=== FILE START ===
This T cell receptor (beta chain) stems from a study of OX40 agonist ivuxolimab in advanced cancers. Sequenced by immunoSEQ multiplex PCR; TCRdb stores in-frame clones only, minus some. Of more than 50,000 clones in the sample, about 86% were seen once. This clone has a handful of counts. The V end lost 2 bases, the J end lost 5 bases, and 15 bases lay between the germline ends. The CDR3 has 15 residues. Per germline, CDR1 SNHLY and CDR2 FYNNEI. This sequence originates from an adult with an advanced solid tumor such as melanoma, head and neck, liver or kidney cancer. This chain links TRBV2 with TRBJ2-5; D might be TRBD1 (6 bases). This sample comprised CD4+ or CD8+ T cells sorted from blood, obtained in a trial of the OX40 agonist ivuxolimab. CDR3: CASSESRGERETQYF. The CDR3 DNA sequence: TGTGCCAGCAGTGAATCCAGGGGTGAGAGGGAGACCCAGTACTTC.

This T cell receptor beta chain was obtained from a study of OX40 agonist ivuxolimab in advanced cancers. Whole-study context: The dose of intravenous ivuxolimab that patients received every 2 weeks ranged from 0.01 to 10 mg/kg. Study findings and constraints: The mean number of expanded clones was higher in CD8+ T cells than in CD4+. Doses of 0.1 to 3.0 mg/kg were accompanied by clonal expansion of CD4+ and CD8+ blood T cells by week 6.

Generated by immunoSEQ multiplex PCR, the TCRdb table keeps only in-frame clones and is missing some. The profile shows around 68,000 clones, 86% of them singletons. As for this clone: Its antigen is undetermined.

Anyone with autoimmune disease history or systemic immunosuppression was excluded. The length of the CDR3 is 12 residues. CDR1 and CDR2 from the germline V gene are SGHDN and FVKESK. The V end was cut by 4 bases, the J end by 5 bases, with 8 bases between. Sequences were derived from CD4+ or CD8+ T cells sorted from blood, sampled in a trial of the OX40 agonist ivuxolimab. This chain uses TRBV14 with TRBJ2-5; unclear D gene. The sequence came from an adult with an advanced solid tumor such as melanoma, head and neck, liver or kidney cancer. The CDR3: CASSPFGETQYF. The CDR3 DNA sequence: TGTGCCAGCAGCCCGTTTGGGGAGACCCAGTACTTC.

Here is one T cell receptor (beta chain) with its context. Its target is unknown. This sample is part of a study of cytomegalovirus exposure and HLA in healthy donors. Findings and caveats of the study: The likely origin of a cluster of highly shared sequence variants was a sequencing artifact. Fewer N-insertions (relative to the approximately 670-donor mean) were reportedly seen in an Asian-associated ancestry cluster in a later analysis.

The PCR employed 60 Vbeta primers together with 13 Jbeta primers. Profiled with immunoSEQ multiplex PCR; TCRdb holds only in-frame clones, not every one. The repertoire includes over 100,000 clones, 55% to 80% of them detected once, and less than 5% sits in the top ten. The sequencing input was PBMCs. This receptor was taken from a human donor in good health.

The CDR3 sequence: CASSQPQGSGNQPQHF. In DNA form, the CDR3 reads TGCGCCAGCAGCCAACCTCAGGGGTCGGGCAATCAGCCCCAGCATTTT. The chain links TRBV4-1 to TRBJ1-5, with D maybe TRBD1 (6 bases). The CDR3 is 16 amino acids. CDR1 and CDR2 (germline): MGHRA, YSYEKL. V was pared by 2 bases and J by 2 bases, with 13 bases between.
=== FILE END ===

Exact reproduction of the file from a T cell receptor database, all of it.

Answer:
This T cell receptor (beta chain) stems from a study of OX40 agonist ivuxolimab in advanced cancers. Sequenced by immunoSEQ multiplex PCR; TCRdb stores in-frame clones only, minus some. Of more than 50,000 clones in the sample, about 86% were seen once. This clone has a handful of counts. The V end lost 2 bases, the J end lost 5 bases, and 15 bases lay between the germline ends. The CDR3 has 15 residues. Per germline, CDR1 SNHLY and CDR2 FYNNEI. This sequence originates from an adult with an advanced solid tumor such as melanoma, head and neck, liver or kidney cancer. This chain links TRBV2 with TRBJ2-5; D might be TRBD1 (6 bases). This sample comprised CD4+ or CD8+ T cells sorted from blood, obtained in a trial of the OX40 agonist ivuxolimab. CDR3: CASSESRGERETQYF. The CDR3 DNA sequence: TGTGCCAGCAGTGAATCCAGGGGTGAGAGGGAGACCCAGTACTTC.

This T cell receptor beta chain was obtained from a study of OX40 agonist ivuxolimab in advanced cancers. Whole-study context: The dose of intravenous ivuxolimab that patients received every 2 weeks ranged from 0.01 to 10 mg/kg. Study findings and constraints: The mean number of expanded clones was higher in CD8+ T cells than in CD4+. Doses of 0.1 to 3.0 mg/kg were accompanied by clonal expansion of CD4+ and CD8+ blood T cells by week 6.

Generated by immunoSEQ multiplex PCR, the TCRdb table keeps only in-frame clones and is missing some. The profile shows around 68,000 clones, 86% of them singletons. As for this clone: Its antigen is undetermined.

Anyone with autoimmune disease history or systemic immunosuppression was excluded. The length of the CDR3 is 12 residues. CDR1 and CDR2 from the germline V gene are SGHDN and FVKESK. The V end was cut by 4 bases, the J end by 5 bases, with 8 bases between. Sequences were derived from CD4+ or CD8+ T cells sorted from blood, sampled in a trial of the OX40 agonist ivuxolimab. This chain uses TRBV14 with TRBJ2-5; unclear D gene. The sequence came from an adult with an advanced solid tumor such as melanoma, head and neck, liver or kidney cancer. The CDR3: CASSPFGETQYF. The CDR3 DNA sequence: TGTGCCAGCAGCCCGTTTGGGGAGACCCAGTACTTC.

Here is one T cell receptor (beta chain) with its context. Its target is unknown. This sample is part of a study of cytomegalovirus exposure and HLA in healthy donors. Findings and caveats of the study: The likely origin of a cluster of highly shared sequence variants was a sequencing artifact. Fewer N-insertions (relative to the approximately 670-donor mean) were reportedly seen in an Asian-associated ancestry cluster in a later analysis.

The PCR employed 60 Vbeta primers together with 13 Jbeta primers. Profiled with immunoSEQ multiplex PCR; TCRdb holds only in-frame clones, not every one. The repertoire includes over 100,000 clones, 55% to 80% of them detected once, and less than 5% sits in the top ten. The sequencing input was PBMCs. This receptor was taken from a human donor in good health.

The CDR3 sequence: CASSQPQGSGNQPQHF. In DNA form, the CDR3 reads TGCGCCAGCAGCCAACCTCAGGGGTCGGGCAATCAGCCCCAGCATTTT. The chain links TRBV4-1 to TRBJ1-5, with D maybe TRBD1 (6 bases). The CDR3 is 16 amino acids. CDR1 and CDR2 (germline): MGHRA, YSYEKL. V was pared by 2 bases and J by 2 bases, with 13 bases between.